At the Michigan State University (MSU) SRP Center, researchers integrate experimental and computational modeling approaches to explore how the chemical 2,3,7,8-tetrachlorediobenze-p-dioxin (TCDD) can suppress antibody production by human primary B cells. In a recent study, they found that TCDD suppresses human B cell secretion of immunoglobulin M antibodies, which are the first antibodies to appear in the response to pathogens.

At the University of California, San Diego (UCSD) SRP Center, researchers use mice to explore mechanisms involved in inflammatory responses in autoimmune diseases. They recently found that by altering the activity of REV-ERBalpha, a protein that regulates gene expression, they can manipulate the activity of T helper cells. T helper cells recognize foreign antigens and secrete substances that activate immune cells and can drive inflammatory responses. Manipulating the activity of these immune cells may provide an opportunity to reduce inflammation in autoimmune diseases.

A new research project from the North Carolina State University SRP Center uses zebrafish to understand how exposure to per- and polyfluoroalkyl substances (PFAS) may lead to immune suppression. They are also exploring how PFAS can affect B cell development and antibody production in mice.

Suppressing Important Immune Cells in Different Parts of the Body

The image on the right shows an increased number of adipocytes, in white, in the bone marrow of TBT-treated mice, compared to the bone marrow of non-TBT-treated mice on the left. (Photo courtesy of Jennifer Schlezinger)
The image on the right shows an increased number of adipocytes, in white, in the bone marrow of TBT-treated mice, compared to the bone marrow of non-TBT-treated mice on the left. (Photo courtesy of Jennifer Schlezinger)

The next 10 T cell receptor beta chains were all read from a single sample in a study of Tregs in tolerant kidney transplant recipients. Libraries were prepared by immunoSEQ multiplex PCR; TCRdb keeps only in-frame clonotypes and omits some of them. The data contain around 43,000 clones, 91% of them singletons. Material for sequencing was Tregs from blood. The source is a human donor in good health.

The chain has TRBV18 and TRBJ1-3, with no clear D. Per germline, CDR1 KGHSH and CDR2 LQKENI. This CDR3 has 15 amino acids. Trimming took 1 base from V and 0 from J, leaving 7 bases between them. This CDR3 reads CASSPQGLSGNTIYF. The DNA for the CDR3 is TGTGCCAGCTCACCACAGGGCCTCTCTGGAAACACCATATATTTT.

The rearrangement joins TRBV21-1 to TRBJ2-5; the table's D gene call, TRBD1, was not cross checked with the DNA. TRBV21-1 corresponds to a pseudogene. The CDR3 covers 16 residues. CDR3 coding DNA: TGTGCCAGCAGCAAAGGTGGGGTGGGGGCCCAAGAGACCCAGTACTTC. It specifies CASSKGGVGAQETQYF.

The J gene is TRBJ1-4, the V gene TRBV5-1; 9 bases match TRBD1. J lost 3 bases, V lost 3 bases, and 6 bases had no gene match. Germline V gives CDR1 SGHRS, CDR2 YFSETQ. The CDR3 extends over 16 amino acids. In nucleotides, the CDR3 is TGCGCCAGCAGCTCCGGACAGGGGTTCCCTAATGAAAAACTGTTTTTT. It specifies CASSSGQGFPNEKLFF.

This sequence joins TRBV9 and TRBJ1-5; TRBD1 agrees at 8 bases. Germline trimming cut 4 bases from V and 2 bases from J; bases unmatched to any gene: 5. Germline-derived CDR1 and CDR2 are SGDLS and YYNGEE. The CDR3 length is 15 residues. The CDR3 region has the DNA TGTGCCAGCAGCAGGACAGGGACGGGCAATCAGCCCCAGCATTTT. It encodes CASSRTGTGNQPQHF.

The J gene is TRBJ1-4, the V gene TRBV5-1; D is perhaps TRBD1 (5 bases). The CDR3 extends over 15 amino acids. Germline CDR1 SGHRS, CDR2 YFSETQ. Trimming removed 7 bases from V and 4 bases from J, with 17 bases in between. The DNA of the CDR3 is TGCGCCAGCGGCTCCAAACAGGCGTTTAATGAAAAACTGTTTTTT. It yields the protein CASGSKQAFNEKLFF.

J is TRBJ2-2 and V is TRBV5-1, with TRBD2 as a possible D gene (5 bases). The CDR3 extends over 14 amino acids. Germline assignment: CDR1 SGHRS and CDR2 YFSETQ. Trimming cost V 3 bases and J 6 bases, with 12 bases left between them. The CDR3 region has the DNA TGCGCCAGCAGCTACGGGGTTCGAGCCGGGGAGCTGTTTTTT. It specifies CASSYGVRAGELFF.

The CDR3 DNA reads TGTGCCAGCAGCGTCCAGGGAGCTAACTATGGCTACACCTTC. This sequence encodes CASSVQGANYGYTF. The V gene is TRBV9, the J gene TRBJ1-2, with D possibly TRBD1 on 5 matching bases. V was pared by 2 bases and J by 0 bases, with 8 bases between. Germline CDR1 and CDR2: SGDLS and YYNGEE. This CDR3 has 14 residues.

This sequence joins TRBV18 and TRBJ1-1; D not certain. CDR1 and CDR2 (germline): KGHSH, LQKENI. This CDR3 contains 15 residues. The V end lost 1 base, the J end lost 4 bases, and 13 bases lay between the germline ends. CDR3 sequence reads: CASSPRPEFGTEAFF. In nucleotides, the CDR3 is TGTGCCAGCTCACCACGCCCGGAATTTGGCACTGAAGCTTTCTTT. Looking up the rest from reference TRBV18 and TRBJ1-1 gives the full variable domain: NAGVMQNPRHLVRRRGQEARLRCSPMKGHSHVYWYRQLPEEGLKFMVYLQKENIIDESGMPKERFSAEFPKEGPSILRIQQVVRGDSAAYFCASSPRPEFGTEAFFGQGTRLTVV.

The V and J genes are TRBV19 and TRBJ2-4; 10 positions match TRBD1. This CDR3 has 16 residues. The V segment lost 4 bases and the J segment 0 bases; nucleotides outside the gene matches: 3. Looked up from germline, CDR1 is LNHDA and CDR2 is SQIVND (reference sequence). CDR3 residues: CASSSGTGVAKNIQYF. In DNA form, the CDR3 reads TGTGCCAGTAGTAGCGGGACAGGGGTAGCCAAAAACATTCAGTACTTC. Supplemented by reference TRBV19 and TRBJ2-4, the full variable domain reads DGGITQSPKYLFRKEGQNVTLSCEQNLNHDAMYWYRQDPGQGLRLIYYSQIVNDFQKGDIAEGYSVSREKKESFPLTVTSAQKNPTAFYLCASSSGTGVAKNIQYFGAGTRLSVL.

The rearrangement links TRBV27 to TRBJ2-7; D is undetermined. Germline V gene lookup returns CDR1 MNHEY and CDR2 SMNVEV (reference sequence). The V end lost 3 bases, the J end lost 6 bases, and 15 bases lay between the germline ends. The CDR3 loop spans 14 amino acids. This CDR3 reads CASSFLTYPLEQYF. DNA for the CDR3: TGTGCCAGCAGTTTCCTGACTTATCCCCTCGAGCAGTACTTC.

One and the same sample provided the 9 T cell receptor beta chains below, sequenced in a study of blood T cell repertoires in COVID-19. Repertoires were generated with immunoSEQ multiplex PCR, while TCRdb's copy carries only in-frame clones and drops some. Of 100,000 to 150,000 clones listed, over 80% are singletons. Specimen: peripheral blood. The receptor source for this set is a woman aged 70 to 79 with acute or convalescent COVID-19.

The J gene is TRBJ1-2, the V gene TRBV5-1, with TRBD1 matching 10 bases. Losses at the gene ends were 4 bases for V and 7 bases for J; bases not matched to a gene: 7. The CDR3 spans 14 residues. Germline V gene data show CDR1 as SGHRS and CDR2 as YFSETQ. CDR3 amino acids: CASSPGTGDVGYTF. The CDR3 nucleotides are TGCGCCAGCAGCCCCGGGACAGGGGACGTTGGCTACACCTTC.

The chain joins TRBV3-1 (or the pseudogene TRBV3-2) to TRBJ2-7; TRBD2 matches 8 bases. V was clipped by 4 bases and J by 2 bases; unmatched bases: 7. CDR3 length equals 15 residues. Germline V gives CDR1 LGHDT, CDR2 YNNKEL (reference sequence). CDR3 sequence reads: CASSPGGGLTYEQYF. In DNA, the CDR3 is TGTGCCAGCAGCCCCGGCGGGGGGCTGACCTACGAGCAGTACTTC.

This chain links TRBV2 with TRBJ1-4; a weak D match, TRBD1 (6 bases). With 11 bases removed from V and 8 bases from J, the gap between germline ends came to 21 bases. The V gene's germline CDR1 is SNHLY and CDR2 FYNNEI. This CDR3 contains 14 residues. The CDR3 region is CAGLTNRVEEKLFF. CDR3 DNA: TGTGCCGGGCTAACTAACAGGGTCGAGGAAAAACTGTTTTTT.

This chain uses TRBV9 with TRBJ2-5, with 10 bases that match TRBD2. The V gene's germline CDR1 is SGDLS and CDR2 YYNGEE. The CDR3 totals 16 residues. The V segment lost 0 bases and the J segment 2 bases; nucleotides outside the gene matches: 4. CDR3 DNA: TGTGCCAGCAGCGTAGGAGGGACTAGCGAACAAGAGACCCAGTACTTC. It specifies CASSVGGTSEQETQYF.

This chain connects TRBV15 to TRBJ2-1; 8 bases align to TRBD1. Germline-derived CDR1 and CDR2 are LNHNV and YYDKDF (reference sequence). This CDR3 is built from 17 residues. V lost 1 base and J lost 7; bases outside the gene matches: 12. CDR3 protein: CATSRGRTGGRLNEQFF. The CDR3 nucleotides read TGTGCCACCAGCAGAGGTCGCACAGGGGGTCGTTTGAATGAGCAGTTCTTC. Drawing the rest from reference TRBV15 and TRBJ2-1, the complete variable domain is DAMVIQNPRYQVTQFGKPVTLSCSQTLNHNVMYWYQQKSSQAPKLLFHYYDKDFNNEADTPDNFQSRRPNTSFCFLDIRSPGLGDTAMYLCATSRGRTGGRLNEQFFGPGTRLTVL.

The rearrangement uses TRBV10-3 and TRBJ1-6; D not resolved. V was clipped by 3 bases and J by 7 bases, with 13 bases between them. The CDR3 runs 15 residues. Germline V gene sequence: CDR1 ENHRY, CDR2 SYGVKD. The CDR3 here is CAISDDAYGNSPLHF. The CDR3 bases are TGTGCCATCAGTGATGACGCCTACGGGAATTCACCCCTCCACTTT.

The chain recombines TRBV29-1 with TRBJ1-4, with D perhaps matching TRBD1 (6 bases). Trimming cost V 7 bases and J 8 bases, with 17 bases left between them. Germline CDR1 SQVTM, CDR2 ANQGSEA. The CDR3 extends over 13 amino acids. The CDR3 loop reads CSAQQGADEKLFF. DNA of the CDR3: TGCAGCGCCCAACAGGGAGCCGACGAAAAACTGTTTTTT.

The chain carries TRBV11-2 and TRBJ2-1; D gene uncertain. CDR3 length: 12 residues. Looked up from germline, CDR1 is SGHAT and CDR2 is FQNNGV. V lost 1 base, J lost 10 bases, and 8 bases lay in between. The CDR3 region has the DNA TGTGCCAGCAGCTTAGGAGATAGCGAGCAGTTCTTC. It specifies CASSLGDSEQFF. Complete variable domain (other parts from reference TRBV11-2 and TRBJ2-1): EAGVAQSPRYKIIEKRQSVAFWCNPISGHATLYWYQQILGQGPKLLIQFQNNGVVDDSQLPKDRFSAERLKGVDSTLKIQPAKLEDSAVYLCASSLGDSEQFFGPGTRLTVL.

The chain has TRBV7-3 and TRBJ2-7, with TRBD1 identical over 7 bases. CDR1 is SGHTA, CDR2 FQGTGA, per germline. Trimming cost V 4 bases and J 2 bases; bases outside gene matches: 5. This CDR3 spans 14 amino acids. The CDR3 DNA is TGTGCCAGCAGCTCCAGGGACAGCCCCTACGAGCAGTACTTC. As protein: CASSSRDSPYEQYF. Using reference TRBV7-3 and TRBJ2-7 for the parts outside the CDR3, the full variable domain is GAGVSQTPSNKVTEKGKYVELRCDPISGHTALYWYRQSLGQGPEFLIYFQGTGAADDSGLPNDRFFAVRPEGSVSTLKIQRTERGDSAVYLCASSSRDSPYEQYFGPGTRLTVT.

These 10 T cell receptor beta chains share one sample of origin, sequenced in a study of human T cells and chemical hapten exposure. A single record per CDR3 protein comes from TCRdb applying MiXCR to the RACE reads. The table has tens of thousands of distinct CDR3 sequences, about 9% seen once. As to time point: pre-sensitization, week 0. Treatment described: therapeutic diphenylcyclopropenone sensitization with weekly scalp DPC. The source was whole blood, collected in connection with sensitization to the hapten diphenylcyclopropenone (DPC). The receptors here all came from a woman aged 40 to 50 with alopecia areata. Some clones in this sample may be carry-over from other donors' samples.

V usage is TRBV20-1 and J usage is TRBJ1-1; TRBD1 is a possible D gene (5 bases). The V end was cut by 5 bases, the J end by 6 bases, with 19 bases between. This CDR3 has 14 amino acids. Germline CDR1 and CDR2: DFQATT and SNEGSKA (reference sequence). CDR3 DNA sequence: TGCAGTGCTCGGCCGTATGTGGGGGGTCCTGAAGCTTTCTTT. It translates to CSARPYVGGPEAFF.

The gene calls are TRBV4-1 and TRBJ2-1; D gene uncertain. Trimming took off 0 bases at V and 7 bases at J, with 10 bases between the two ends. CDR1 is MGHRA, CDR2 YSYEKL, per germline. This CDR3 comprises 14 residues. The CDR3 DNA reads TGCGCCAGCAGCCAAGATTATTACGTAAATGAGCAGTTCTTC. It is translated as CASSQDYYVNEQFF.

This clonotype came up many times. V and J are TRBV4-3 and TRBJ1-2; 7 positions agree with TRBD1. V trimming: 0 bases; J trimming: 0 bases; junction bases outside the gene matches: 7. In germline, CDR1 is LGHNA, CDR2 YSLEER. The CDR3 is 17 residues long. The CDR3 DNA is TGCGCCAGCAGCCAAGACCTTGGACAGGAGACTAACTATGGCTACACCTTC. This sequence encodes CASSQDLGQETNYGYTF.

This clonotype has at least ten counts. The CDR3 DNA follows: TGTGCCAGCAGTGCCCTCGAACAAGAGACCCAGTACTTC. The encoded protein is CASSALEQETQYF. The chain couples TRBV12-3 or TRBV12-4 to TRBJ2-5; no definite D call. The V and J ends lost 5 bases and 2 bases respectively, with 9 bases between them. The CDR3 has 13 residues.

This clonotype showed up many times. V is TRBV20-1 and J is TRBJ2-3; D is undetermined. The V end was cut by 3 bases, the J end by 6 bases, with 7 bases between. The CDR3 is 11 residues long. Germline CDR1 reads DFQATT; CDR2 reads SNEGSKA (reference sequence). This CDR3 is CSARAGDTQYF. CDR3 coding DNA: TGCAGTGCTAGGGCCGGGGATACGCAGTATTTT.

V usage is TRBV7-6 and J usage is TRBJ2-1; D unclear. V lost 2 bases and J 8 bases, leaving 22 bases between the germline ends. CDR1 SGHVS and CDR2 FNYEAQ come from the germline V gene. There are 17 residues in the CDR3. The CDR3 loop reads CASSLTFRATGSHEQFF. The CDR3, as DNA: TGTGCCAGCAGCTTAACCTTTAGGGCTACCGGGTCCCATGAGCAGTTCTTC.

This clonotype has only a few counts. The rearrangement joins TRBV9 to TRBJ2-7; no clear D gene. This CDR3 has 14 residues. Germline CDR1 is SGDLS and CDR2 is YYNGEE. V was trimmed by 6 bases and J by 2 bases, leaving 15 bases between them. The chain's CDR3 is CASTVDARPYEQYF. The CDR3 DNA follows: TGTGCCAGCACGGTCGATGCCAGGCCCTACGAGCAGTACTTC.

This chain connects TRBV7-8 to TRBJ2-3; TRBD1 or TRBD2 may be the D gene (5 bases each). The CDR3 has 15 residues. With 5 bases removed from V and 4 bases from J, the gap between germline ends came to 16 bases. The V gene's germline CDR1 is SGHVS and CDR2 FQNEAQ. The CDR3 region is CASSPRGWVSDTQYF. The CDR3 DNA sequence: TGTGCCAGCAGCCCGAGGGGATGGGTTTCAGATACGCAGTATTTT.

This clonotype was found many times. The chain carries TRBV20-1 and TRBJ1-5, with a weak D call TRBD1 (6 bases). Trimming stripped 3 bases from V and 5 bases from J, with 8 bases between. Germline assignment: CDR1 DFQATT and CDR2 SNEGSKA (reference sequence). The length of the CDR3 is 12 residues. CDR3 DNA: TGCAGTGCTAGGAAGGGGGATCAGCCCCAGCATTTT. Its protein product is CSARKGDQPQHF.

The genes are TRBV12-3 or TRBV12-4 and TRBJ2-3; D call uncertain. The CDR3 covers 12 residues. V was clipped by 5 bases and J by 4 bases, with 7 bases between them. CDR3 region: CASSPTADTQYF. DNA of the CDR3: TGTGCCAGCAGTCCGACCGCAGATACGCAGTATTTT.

A Boston University SRP Center study reported that in mice, the chemical tributyltin (TBT) affects bone marrow B cells. TBT triggered cell death and changed the microenvironment of bone marrow vital for supporting immune health. In the study, TBT exposure led to increased adipocytes, or fat cells, in bone marrow, which also occurs with aging and is associated with decreased immune response. According to the authors, increased adipocytes in bone marrow may contribute to more frequent and severe infectious diseases in the elderly, and TBT may worsen these age-related changes.

Cytotoxic T cells surround a cancer cell, center. The T cells attach and spread over the target, then use special chemicals housed in vesicles, red, to attack the cancer cells. Immunosuppresive lymphocytes interfere with the process. (Photo courtesy of National Institutes of Health)
Cytotoxic T cells surround a cancer cell, center. The T cells attach and spread over the target, then use special chemicals housed in vesicles, red, to attack the cancer cells. Immunosuppresive lymphocytes interfere with the process. (Photo courtesy of National Institutes of Health)

At the UCSD SRP Center, researchers study how toxicant-induced liver damage can affect immune cells in mice. For example, in a mouse study, UCSD researchers showed that chronic liver inflammation can promote cancer by suppressing immune cells that fight liver cancer development. They found that inflammation suppresses a natural defense known as immunosurveillance. This mechanism involves cells in the immune system, known as cytotoxic T cells, that guard against disease agents such as viruses, bacteria, and cancerous and precancerous cells.

Researchers at the MSU SRP Center investigate the effects of TCDD on the gut microbiome and its role in immune response. They found that feeding mice activated carbon reduced the harmful effects of TCDD on microbes in the gut without itself leading to significant changes in the gut microbiome. Activated carbon also reduced immune suppression in response to TCDD exposure.

A research team at the University of Rhode Island SRP Center explores the link between PFAS exposure profiles, immune dysfunction, and metabolic abnormalities. They are examining an established cohort of 9-year-olds from the Faroe Islands. Preliminary findings suggest PFAS alter adipokine hormones, which help regulate metabolic and immune processes, with differences by age and sex.